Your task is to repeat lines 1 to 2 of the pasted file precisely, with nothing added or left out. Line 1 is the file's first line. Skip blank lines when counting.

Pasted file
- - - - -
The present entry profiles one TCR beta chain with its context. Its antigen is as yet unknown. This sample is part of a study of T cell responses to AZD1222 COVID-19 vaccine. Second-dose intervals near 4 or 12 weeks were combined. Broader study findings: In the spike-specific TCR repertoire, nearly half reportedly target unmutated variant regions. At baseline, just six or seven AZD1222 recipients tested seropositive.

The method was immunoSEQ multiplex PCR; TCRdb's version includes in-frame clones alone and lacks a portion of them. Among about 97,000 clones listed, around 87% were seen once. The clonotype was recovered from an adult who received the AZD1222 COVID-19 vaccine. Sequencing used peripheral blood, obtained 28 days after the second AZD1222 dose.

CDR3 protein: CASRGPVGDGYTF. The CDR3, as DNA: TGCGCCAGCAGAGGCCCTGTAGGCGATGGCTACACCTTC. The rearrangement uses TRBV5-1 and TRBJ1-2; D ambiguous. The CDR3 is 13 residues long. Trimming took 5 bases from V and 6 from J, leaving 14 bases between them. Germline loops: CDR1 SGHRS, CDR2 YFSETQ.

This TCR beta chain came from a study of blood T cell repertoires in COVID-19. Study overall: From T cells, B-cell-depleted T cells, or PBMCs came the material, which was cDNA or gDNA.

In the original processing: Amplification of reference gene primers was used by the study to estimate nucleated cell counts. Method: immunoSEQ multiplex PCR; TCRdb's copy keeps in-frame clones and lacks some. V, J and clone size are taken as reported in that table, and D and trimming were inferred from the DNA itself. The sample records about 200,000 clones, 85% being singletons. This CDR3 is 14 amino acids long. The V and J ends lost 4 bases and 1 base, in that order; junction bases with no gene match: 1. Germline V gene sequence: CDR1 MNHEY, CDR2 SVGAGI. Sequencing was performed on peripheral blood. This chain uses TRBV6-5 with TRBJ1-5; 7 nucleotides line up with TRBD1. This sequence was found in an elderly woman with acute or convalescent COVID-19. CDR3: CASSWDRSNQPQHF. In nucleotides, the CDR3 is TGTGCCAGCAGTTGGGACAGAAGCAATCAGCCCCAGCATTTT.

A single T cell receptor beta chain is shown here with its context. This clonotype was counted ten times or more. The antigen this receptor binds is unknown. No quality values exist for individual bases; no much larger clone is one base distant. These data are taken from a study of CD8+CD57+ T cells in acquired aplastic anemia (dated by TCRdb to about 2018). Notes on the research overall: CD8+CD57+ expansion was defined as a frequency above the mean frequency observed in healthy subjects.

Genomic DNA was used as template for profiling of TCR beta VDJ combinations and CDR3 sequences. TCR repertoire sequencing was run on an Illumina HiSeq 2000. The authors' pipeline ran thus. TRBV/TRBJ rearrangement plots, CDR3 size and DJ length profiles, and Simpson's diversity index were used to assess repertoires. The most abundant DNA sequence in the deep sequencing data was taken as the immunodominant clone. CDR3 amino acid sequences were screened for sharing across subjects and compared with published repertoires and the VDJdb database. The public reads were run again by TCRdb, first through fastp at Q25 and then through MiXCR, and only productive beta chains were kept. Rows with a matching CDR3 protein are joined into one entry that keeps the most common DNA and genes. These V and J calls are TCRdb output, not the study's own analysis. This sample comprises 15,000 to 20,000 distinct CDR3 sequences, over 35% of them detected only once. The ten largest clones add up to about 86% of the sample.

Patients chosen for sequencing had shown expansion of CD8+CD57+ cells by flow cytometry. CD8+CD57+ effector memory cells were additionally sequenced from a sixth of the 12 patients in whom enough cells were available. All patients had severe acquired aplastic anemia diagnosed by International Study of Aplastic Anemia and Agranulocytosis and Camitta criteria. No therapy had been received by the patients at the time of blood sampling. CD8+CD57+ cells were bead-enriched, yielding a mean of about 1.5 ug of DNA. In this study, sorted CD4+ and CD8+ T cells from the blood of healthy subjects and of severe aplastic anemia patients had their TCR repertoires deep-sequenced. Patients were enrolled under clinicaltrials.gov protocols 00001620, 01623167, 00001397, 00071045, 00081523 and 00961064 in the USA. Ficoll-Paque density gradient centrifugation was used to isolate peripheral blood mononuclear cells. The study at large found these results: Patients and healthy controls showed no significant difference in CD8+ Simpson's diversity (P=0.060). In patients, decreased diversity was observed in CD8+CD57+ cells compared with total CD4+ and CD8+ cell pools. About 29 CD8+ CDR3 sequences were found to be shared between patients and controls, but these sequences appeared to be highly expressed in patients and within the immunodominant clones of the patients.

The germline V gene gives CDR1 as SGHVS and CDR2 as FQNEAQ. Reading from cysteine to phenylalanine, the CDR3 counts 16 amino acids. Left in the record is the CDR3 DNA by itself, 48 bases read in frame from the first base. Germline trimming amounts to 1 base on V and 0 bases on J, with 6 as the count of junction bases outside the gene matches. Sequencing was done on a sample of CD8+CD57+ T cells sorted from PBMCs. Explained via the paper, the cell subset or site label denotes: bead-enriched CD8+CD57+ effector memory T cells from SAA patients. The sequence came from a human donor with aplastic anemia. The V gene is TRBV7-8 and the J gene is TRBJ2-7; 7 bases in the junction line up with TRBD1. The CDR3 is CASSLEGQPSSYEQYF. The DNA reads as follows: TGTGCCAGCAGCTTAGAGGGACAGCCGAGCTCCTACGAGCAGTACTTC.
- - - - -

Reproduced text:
The present entry profiles one TCR beta chain with its context. Its antigen is as yet unknown. This sample is part of a study of T cell responses to AZD1222 COVID-19 vaccine. Second-dose intervals near 4 or 12 weeks were combined. Broader study findings: In the spike-specific TCR repertoire, nearly half reportedly target unmutated variant regions. At baseline, just six or seven AZD1222 recipients tested seropositive.

The method was immunoSEQ multiplex PCR; TCRdb's version includes in-frame clones alone and lacks a portion of them. Among about 97,000 clones listed, around 87% were seen once. The clonotype was recovered from an adult who received the AZD1222 COVID-19 vaccine. Sequencing used peripheral blood, obtained 28 days after the second AZD1222 dose.